Mercedes-Benz C-Class Estate

The Essentials

  • Price from £27,115
  • What Car? says: 3 star rating
  • Fuel economy: up to 60.1mpg
  • What is it? Estate version of Merc's desirable compact executive. It's big on space and kit, but disappoints in other areas


  • The space - a huge cabin and the biggest boot in its class
  • Most engines have plenty of power
  • All models are well equipped including lots of safety features


  • The four-cylinder diesels are rough, and all-round refinement is poor
  • Disappointing interior quality
  • Prices are high
  • Drive

    Comfortable ride, but refinement is awful

  • Inside

    Quality is immensely disappointing, and the dashboard is fussy

  • Safety

    High-tech safety functions galore: seven airbags, stability control, active headrests, a tyre-pressure loss warning system and Attention Assist to keep you awake

  • Reliability

    The C-Class won rave reviews in the latest JD Power customer satisfaction survey

  • Space

    Compact executive estate car boots don't come any bigger than this, and there's plenty of room for passengers to stretch out, too

  • Standard and extras

    Entry-level Executive SE cars should have things covered

  • What's it like to drive?

    There are three petrol engines and four diesels. All are up to the job but the C220 CDI (168bhp) strikes the best balance between speed, strength and affordability.
    The problem with this engine, though, is that like all the four-cylinder diesels, it's unforgivably noisy and rough. The four-cylinder petrols sound strained, too, and cars with a manual gearbox also have a clunky shift and an irritatingly springy clutch.
    The V6 diesel is much quieter and smoother, and comes with a silky automatic gearbox, but it's far too pricey to recommend. Even in this version, too much wind and road noise enters the cabin.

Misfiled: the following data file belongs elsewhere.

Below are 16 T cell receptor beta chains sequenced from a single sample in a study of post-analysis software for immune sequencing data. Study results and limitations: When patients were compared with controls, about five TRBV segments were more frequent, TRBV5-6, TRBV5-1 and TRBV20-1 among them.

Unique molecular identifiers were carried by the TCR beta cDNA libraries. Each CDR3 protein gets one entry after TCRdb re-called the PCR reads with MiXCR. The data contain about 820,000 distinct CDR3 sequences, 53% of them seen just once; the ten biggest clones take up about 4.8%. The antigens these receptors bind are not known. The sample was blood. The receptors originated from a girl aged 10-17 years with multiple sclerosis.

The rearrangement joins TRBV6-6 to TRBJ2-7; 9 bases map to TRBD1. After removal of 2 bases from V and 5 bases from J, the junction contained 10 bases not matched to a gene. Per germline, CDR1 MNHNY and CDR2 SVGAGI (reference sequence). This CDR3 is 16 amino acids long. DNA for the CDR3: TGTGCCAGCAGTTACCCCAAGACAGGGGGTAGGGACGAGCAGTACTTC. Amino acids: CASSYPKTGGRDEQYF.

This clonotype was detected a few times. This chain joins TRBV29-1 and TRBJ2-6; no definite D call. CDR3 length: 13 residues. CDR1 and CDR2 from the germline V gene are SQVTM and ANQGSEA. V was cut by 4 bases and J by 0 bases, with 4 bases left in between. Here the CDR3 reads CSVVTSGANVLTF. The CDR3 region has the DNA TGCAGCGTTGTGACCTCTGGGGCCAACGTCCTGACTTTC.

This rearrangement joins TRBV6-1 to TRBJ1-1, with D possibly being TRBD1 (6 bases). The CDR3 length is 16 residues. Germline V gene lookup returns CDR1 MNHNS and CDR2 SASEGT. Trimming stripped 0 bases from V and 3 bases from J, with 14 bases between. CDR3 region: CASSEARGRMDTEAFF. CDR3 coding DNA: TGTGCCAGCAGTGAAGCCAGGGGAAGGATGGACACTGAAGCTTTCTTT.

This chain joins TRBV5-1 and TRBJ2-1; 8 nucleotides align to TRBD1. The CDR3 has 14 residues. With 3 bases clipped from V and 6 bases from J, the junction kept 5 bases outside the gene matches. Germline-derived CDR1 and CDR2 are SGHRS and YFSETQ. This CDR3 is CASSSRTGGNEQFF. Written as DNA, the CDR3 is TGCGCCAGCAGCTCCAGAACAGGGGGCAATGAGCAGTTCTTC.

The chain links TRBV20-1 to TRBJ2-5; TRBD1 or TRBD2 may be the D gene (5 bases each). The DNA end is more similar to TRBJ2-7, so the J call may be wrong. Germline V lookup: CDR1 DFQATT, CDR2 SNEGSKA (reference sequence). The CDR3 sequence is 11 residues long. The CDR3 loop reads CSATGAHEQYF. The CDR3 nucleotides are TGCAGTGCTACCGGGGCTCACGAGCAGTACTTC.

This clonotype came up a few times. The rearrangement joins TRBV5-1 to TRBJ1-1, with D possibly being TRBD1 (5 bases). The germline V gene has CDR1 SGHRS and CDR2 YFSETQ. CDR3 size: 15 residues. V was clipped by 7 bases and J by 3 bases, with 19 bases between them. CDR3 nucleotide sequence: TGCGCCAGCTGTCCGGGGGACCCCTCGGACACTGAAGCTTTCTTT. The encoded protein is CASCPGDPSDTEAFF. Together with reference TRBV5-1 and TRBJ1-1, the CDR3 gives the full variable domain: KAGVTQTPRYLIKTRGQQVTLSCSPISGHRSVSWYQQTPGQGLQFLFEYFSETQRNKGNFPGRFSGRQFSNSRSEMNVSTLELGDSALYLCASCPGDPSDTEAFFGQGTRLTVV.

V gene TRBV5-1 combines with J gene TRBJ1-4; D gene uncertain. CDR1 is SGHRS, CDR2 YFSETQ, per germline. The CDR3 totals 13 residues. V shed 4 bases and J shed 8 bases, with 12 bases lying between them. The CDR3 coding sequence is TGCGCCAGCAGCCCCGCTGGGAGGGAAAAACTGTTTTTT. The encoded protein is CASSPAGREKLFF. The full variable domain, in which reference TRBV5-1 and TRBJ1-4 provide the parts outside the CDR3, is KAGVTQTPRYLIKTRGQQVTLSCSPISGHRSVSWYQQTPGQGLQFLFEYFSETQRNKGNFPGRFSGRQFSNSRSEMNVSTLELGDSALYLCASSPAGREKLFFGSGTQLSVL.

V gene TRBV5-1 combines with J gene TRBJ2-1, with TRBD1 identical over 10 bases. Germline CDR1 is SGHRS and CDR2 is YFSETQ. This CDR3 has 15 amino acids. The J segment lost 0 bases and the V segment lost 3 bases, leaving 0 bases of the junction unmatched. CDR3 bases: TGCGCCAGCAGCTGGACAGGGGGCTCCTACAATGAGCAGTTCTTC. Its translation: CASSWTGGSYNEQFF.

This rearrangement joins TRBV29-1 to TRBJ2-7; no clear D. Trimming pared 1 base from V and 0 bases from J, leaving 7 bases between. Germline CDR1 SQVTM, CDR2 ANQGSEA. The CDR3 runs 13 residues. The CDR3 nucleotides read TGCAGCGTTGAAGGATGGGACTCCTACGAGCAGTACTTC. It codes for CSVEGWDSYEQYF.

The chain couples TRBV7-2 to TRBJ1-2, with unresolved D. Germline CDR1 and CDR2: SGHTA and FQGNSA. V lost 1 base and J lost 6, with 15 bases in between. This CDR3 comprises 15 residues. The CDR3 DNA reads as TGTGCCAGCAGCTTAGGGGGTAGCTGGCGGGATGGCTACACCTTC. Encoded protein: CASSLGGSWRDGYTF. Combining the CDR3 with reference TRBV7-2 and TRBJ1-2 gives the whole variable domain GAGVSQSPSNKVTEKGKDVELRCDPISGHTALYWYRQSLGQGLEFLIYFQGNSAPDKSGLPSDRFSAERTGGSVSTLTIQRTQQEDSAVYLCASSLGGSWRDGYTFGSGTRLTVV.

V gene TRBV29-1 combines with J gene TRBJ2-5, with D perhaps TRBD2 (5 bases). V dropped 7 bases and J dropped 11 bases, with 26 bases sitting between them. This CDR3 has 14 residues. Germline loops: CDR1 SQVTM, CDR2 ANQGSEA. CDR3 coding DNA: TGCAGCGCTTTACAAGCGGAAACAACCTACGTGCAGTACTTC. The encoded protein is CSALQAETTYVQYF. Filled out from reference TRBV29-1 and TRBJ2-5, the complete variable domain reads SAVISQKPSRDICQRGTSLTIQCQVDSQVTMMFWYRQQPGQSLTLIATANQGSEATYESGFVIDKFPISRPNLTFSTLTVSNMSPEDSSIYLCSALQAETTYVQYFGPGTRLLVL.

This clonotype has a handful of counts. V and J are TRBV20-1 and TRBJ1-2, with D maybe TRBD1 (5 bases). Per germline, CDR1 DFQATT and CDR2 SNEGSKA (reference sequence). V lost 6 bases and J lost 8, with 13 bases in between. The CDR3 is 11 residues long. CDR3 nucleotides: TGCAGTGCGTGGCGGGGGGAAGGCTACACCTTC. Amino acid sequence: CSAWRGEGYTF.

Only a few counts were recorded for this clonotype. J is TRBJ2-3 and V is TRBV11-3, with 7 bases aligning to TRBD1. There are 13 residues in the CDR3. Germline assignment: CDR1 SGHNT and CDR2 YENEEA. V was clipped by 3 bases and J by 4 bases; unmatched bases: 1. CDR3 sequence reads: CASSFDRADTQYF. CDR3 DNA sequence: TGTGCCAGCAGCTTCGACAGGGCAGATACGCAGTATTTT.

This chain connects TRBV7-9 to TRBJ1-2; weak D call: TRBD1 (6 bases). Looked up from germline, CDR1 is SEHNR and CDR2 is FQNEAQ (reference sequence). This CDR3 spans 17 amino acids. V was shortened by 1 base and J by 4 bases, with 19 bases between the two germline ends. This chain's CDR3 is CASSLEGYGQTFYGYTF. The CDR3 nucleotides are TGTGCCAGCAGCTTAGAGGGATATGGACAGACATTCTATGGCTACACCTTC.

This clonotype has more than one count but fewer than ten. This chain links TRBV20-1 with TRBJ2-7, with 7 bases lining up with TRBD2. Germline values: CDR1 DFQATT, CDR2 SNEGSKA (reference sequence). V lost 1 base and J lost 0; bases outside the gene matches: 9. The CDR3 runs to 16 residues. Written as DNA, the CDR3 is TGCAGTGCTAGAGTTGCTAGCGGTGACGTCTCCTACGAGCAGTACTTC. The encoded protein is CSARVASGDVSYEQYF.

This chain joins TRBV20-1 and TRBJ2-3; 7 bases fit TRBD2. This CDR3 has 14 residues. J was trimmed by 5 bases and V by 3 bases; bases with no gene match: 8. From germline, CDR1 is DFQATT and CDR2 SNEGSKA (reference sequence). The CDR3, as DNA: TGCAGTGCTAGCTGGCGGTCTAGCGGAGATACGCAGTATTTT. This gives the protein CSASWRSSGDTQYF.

All C-Class Estates have adaptive suspension that automatically reacts to road conditions. The basic versions are comfortable, but feel quite roly-poly in bends. Sportier models have lower, stiffer settings that give slightly better control, but the ride is nowhere near as smooth.

  • What's it like inside?

    The C-Class isn't as plush as you expect for a Mercedes. There are soft-touch materials dotted around the cabin, but many of the plastics are disappointingly hard and drab. Most functions are controlled via an on-screen menus using a rotary dial; it's more complex than rival systems, which makes it too distracting. Meanwhile, the pedals are offset and the foot-operated parking brake makes hill starts tricky.
    The boot is one of the biggest in the class and is more than a match for its Audi and BMW rivals. The cabin can carry four adults in comfort, but the wide transmission tunnel that splits the rear floor makes life uncomfortable for anyone sitting in the middle-rear seat. The optional panoramic sunroof eats into headroom, too.
    Entry-level Executive SE trim comes packed with kit, including alloys, front and rear parking sensors, climate and cruise controls, rain-sensing wipers and a powered tailgate. AMG Sport adds sporty styling and lowered suspension; AMG Sport brings xenon headlamps and upgraded brakes.

  • How reliable is it?

    Despite its disappointing cabin quality, Mercedes owners were extremely positive about the C-Class in the latest JD Power customer satisfaction survey. Mercedes also has an excellent reputation for safety, and the C-Class Estate includes stability control and seven airbags as standard. You can also specify headlights that follow the road and features to brace you in the ideal position before an impending crash. Deadlocks are fitted as standard to help prevent theft.

  • Should I buy one?

    The C-Class Estate costs more to buy than many of its closest rivals, but strong resale values help to compensate. The diesels offer competitive fuel economy and CO2 emissions, but while this makes them attractive to company car users, leasing rates are high. The six-cylinder cars might be the best in the range thanks to their superior refinement, but they cost too much to buy and run.